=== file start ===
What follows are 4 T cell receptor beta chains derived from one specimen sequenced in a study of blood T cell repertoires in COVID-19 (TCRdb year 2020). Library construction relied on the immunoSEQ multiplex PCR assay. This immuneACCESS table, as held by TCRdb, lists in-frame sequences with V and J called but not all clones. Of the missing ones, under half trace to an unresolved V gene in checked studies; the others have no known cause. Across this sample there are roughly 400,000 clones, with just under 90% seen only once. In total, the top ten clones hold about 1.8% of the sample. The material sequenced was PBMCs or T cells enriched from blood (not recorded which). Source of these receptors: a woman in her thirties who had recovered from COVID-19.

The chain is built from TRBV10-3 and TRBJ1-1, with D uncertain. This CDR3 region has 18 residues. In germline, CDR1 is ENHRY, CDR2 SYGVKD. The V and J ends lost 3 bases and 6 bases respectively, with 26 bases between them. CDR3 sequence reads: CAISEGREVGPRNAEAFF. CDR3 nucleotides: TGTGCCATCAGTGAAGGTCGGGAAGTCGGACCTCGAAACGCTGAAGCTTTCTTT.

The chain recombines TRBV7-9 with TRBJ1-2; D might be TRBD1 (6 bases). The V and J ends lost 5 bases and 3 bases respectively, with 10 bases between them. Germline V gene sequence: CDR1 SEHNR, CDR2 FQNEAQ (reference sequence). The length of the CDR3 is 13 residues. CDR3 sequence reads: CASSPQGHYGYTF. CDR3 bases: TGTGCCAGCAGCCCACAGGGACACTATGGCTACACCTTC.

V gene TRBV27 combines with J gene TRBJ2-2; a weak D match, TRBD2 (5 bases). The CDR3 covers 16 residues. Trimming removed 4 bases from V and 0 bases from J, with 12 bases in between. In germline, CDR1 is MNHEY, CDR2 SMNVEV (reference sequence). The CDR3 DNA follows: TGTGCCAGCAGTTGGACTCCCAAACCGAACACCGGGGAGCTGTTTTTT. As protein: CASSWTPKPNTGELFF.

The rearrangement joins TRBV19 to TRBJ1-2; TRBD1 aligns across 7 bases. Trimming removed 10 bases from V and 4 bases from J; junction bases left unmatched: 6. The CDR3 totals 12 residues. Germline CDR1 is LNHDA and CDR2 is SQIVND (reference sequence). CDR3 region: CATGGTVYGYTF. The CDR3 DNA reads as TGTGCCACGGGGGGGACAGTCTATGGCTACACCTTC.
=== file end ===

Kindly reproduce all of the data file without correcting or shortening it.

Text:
What follows are 4 T cell receptor beta chains derived from one specimen sequenced in a study of blood T cell repertoires in COVID-19 (TCRdb year 2020). Library construction relied on the immunoSEQ multiplex PCR assay. This immuneACCESS table, as held by TCRdb, lists in-frame sequences with V and J called but not all clones. Of the missing ones, under half trace to an unresolved V gene in checked studies; the others have no known cause. Across this sample there are roughly 400,000 clones, with just under 90% seen only once. In total, the top ten clones hold about 1.8% of the sample. The material sequenced was PBMCs or T cells enriched from blood (not recorded which). Source of these receptors: a woman in her thirties who had recovered from COVID-19.

The chain is built from TRBV10-3 and TRBJ1-1, with D uncertain. This CDR3 region has 18 residues. In germline, CDR1 is ENHRY, CDR2 SYGVKD. The V and J ends lost 3 bases and 6 bases respectively, with 26 bases between them. CDR3 sequence reads: CAISEGREVGPRNAEAFF. CDR3 nucleotides: TGTGCCATCAGTGAAGGTCGGGAAGTCGGACCTCGAAACGCTGAAGCTTTCTTT.

The chain recombines TRBV7-9 with TRBJ1-2; D might be TRBD1 (6 bases). The V and J ends lost 5 bases and 3 bases respectively, with 10 bases between them. Germline V gene sequence: CDR1 SEHNR, CDR2 FQNEAQ (reference sequence). The length of the CDR3 is 13 residues. CDR3 sequence reads: CASSPQGHYGYTF. CDR3 bases: TGTGCCAGCAGCCCACAGGGACACTATGGCTACACCTTC.

V gene TRBV27 combines with J gene TRBJ2-2; a weak D match, TRBD2 (5 bases). The CDR3 covers 16 residues. Trimming removed 4 bases from V and 0 bases from J, with 12 bases in between. In germline, CDR1 is MNHEY, CDR2 SMNVEV (reference sequence). The CDR3 DNA follows: TGTGCCAGCAGTTGGACTCCCAAACCGAACACCGGGGAGCTGTTTTTT. As protein: CASSWTPKPNTGELFF.

The rearrangement joins TRBV19 to TRBJ1-2; TRBD1 aligns across 7 bases. Trimming removed 10 bases from V and 4 bases from J; junction bases left unmatched: 6. The CDR3 totals 12 residues. Germline CDR1 is LNHDA and CDR2 is SQIVND (reference sequence). CDR3 region: CATGGTVYGYTF. The CDR3 DNA reads as TGTGCCACGGGGGGGACAGTCTATGGCTACACCTTC.